It is possible, however, that school administrators were not completely objective in their criticisms of these parents. I may have talked with such parents on the phone. Typical examples are “DL” who told me that she decided to home school because her son was being beaten up in school and the principal wouldn't do anything about it and “SG” who told me her son was being publicly humiliated by a teacher and that the principal indeed recognized the problem but would not take any action to stop it. Perhaps if Dr. Melnick had taken the time to interview some of these “inadequate” parents, he might have found another side of the story that pointed to the existence of “inadequate” school administrators.

Melnick's Conclusions

Most of Melnick's conclusions are thoughtful and reasonable. For example:

Melnick's Implications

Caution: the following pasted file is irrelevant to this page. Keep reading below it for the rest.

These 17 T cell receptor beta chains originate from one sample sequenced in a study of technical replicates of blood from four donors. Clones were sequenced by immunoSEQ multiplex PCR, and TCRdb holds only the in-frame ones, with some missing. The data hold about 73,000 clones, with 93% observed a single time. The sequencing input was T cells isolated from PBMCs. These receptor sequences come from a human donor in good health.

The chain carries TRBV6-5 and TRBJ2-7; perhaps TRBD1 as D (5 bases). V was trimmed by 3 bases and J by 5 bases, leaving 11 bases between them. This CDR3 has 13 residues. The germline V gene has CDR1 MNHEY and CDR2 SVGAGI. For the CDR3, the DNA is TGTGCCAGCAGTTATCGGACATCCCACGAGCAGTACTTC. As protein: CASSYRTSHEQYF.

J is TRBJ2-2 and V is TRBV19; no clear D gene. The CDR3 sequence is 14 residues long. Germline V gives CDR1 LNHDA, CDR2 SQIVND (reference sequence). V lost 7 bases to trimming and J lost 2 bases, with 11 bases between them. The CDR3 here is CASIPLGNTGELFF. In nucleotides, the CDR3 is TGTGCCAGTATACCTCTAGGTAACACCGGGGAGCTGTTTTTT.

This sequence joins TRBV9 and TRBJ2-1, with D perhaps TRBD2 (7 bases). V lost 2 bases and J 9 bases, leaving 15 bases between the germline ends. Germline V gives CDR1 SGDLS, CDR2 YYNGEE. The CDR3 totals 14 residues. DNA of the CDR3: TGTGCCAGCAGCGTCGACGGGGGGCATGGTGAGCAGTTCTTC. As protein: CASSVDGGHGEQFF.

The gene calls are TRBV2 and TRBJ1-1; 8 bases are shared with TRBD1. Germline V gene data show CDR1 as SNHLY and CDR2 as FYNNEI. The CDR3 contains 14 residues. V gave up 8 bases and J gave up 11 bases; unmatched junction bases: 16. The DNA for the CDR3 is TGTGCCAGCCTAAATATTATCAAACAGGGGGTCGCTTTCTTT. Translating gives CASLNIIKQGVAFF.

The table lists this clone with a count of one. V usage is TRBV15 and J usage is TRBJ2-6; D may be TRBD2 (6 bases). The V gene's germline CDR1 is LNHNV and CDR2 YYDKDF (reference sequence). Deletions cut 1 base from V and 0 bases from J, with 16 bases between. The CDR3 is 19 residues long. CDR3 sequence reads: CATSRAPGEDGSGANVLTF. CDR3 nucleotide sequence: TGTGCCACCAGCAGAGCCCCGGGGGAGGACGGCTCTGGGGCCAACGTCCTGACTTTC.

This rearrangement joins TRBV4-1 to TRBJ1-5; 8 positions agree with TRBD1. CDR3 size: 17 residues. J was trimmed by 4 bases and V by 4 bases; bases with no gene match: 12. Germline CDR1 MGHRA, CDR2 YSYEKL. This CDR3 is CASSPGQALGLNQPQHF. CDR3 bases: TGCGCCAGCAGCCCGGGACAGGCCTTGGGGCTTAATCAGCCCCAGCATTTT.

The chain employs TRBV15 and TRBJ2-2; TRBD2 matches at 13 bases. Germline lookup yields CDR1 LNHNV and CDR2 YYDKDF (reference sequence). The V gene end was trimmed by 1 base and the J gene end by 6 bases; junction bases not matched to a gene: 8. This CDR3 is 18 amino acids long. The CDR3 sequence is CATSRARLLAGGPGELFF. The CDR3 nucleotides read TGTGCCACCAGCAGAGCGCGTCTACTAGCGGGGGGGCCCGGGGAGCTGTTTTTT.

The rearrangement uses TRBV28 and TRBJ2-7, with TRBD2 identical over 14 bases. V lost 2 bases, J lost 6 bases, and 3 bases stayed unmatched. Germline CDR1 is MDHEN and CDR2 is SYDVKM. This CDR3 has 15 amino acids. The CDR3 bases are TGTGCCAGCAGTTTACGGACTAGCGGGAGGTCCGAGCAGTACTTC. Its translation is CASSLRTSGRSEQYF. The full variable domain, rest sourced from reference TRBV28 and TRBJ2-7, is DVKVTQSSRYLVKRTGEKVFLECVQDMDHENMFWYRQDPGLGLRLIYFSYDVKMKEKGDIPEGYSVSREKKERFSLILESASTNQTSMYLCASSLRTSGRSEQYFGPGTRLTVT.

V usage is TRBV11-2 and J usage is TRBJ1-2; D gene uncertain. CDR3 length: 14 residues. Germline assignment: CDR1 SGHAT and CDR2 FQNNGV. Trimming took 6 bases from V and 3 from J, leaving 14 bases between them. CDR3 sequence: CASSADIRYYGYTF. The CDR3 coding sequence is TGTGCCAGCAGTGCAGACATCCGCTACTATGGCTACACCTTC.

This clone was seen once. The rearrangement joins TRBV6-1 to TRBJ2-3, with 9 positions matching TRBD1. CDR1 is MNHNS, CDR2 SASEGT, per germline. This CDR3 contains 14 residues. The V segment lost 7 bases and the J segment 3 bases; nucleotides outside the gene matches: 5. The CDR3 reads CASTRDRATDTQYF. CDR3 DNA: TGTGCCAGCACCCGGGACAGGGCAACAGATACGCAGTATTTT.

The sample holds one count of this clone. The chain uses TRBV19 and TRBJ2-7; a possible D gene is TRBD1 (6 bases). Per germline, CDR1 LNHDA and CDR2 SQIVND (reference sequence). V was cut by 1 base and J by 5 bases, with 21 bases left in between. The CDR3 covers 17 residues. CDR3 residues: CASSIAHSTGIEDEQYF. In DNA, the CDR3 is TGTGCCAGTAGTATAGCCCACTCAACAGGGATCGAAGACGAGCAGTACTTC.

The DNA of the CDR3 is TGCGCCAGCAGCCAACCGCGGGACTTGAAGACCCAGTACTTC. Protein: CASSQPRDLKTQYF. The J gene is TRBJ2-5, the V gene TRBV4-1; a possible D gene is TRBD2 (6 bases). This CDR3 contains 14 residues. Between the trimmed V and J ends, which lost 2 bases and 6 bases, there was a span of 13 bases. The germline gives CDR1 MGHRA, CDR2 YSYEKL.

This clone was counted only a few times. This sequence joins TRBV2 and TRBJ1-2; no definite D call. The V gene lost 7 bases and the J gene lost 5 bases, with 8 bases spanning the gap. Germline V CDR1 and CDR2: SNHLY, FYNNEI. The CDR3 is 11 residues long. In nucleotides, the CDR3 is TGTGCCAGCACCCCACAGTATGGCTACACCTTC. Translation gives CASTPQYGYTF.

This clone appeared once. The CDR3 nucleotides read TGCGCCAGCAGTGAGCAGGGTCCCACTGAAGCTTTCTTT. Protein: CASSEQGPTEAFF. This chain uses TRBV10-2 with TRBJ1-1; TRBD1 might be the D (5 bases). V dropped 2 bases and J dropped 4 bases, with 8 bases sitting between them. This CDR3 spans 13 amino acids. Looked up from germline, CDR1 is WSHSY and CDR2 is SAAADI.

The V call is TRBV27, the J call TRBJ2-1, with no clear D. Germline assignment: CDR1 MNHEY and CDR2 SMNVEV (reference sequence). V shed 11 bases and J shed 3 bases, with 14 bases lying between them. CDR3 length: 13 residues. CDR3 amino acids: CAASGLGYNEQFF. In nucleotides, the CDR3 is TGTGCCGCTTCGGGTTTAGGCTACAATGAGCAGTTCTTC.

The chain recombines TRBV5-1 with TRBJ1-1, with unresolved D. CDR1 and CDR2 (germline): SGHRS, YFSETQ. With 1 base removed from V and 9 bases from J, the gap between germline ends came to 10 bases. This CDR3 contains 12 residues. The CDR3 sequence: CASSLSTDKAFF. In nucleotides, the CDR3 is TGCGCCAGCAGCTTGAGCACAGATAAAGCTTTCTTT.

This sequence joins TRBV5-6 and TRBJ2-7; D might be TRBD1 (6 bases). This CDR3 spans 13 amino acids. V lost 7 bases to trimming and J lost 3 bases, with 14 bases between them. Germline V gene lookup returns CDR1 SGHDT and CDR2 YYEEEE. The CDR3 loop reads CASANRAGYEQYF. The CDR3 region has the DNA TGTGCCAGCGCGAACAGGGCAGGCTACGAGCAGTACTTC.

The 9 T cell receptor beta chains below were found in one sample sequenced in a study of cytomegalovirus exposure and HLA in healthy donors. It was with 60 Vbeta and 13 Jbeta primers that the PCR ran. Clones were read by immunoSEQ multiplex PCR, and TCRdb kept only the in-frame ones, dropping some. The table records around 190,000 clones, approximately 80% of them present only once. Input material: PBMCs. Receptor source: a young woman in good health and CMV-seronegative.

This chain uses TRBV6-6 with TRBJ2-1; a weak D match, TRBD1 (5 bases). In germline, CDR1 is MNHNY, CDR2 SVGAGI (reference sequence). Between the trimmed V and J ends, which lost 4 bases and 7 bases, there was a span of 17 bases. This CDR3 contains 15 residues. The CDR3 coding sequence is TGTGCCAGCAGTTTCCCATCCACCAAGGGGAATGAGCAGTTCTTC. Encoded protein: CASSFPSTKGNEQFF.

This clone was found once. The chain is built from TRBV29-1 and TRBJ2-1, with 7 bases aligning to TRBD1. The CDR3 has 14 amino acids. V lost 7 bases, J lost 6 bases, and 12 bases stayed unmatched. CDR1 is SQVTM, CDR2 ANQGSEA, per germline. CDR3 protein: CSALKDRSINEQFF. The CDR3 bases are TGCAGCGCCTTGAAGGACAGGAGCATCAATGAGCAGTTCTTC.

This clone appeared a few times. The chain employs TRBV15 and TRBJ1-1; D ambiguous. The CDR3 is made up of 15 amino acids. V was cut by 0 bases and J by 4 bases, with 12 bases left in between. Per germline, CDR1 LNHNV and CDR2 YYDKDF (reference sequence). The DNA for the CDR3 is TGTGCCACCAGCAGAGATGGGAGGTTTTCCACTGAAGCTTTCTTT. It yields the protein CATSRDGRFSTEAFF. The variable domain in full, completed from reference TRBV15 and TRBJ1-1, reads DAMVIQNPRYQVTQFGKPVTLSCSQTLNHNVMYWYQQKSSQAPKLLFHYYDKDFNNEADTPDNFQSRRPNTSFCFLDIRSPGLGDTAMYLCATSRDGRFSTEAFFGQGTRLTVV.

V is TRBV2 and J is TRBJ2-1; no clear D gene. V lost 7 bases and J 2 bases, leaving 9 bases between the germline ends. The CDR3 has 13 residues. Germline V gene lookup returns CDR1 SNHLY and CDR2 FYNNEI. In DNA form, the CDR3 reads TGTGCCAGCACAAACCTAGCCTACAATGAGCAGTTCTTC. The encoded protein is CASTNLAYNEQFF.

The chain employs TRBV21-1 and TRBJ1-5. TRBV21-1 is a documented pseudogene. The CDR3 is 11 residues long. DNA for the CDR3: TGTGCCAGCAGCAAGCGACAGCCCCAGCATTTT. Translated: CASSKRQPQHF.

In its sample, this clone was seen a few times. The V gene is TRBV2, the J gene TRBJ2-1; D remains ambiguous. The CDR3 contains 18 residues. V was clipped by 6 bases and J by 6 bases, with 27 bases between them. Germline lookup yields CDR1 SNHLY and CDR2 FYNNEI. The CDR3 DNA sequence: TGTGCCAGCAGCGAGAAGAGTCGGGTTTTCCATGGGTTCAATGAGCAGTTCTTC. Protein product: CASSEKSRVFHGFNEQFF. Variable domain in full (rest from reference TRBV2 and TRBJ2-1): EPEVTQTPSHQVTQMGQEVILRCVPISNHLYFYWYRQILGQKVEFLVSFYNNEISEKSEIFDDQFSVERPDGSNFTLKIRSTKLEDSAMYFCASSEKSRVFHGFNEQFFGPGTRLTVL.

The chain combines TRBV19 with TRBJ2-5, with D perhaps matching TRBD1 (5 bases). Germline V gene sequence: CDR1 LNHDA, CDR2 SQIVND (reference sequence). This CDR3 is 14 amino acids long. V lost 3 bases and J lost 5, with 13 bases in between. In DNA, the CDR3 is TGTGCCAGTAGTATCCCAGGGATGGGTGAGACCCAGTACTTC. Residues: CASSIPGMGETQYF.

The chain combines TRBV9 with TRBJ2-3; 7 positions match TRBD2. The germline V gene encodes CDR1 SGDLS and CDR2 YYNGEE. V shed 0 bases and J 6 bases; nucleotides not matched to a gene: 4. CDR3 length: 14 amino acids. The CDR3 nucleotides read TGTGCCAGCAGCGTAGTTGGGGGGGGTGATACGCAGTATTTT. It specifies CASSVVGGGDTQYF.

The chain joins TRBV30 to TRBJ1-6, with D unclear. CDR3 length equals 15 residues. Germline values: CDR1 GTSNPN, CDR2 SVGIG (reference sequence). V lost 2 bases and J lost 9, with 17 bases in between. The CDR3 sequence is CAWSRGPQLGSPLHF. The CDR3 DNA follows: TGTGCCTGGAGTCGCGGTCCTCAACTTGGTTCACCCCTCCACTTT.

The final section of Melnick's paper advanced possible policy implications. He suggested that discussion begin toward the possibility of a trade, with home schoolers getting direct financial assistance in return for increased monitoring. Specifically:

Although home school parents value their independence, many want the district to bear more of the cost. It seems inconsistent to be independent yet receive direct assistance without any accountability. Clearly much discussion needs to occur between state policy makers, district administrators, and home schoolers before the educational needs of all children in the state are met.